When the game is a game-changer: Soccer charity turns young lives around
The coaches of Street Soccer USA (SSUSA) will teach the homeless and underprivileged how to propel a ball into the back of a net, but their real goal is to bring stability to their lives off the pitch, says Lawrence Cann, 35, the founder and president of the New York-based non-profit.
It began about 2007 in Charlotte, North Carolina, and builds on the relationships and values forged in sport to help struggling teens and young adults in 16 American cities improve their lives by getting jobs, securing housing, and developing healthy habits, Cann said.
He elaborates in an interview:
Question: How would you introduce Street Soccer USA?
Cann: We're actually on site working at the homeless shelters, family shelters, group homes, or low income housing developments where people live. We have a curriculum, so when we do soccer activities it's not just soccer. For example, we talk about building triangles. On the soccer field, that means if you have a ball, having an outlet pass to your right and an outlet pass to your left. After practice we ask if they think of examples in real life. "In your personal life, if you're angry or frustrated or about to do something rash, who's someone you can talk to about it? Do you have an outlet pass?" All of our players develop a life plan and we set three-, six-, and 12-month goals with them and they have to spell out steps to achieve those goals. We're not a sports program. We're a social program that just uses sports. It's important that we have integrity to our sport activity, but we're not measuring our success on whether people can juggle the ball better or if they make some club soccer team. Instead, "Are they staying out of trouble? Are they advancing in their schoolwork? Are they going to annual check ups and understand the importance of nutrition? Do they have their own housing or a job to support that?"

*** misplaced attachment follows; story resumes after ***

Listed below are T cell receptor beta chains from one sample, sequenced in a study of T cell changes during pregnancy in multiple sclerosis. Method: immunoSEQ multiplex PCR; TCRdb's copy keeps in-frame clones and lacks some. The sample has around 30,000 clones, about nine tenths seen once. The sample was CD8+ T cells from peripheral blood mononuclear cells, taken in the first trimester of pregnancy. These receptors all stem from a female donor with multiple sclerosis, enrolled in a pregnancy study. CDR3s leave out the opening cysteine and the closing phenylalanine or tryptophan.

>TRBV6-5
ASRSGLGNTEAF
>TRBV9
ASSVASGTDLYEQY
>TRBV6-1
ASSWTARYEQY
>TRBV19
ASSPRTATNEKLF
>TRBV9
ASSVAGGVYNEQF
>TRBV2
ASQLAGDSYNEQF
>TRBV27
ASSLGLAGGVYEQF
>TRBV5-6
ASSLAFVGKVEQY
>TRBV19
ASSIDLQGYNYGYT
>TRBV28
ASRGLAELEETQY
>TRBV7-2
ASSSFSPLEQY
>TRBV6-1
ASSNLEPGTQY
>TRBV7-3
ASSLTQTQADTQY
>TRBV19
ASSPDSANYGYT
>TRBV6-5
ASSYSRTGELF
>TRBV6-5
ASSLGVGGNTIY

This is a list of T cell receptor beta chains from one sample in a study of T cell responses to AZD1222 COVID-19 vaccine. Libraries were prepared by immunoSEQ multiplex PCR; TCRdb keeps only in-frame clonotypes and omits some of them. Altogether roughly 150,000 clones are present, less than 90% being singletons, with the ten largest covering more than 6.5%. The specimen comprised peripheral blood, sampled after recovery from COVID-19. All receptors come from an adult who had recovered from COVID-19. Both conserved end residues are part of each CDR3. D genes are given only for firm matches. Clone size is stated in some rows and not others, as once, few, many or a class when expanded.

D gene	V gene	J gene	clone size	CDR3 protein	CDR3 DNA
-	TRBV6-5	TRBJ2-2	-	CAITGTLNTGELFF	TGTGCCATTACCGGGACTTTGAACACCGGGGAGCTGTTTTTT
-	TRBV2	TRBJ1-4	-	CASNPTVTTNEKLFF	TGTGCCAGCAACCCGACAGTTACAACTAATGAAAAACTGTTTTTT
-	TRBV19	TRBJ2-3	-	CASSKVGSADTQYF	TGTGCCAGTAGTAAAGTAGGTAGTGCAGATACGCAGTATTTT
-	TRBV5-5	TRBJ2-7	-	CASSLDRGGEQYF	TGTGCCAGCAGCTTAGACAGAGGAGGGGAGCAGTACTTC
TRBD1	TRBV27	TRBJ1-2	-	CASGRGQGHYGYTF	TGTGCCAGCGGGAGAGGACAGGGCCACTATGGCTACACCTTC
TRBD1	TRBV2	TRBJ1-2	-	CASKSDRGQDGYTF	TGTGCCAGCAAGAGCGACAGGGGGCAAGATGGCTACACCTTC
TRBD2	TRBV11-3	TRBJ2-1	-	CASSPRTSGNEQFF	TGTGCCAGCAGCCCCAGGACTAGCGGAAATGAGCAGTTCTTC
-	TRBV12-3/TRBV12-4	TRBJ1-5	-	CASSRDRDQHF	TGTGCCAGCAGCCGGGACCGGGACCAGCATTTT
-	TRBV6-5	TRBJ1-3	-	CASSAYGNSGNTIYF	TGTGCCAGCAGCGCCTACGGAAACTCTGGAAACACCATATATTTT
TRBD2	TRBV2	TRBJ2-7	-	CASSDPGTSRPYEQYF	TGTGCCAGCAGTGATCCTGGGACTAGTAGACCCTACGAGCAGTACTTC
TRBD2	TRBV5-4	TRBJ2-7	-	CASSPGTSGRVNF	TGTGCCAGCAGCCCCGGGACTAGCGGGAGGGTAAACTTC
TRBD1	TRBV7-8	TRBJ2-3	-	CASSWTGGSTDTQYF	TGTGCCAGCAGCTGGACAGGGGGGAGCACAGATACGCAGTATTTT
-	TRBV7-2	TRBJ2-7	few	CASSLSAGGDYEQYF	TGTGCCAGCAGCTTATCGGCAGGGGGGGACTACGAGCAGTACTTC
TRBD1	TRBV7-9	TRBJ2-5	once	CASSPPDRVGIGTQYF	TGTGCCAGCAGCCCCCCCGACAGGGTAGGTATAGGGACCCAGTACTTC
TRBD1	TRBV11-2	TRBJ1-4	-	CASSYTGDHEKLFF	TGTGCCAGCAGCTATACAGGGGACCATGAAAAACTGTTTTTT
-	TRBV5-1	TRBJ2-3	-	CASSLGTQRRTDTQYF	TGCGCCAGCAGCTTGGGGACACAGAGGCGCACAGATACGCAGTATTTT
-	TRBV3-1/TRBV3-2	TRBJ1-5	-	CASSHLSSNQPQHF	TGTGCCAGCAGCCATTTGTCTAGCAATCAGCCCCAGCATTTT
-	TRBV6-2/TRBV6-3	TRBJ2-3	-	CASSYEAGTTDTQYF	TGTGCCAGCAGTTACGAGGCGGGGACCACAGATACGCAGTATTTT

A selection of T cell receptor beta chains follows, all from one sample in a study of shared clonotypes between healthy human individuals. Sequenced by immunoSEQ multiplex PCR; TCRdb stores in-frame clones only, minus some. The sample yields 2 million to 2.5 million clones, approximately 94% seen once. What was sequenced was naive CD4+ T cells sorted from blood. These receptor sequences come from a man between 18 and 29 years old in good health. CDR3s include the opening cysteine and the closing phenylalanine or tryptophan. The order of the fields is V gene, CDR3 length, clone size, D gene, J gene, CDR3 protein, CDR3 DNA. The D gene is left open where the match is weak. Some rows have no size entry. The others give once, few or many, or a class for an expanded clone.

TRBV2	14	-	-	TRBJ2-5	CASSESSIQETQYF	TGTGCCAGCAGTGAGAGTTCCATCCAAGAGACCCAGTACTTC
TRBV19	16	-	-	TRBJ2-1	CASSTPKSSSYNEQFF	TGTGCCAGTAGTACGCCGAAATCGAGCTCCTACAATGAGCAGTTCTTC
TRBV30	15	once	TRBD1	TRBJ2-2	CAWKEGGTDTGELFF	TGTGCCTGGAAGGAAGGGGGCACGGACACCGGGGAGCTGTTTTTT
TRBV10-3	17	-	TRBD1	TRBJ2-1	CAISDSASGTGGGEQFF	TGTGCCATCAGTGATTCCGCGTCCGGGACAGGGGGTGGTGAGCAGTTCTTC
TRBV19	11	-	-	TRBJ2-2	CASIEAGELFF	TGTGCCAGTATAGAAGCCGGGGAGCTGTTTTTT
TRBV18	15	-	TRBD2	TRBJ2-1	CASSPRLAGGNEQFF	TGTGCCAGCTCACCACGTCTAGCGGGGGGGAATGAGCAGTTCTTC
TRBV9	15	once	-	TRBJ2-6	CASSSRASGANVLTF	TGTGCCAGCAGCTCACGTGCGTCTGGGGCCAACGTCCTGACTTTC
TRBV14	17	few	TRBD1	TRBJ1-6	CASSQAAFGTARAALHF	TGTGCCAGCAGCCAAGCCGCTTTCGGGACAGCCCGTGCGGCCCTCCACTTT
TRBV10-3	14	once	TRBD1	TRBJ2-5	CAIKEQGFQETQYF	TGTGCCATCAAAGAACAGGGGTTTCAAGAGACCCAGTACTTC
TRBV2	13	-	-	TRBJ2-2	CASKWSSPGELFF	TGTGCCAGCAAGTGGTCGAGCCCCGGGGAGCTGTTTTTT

Q: What about soccer has been so successful for your program as opposed to another sport?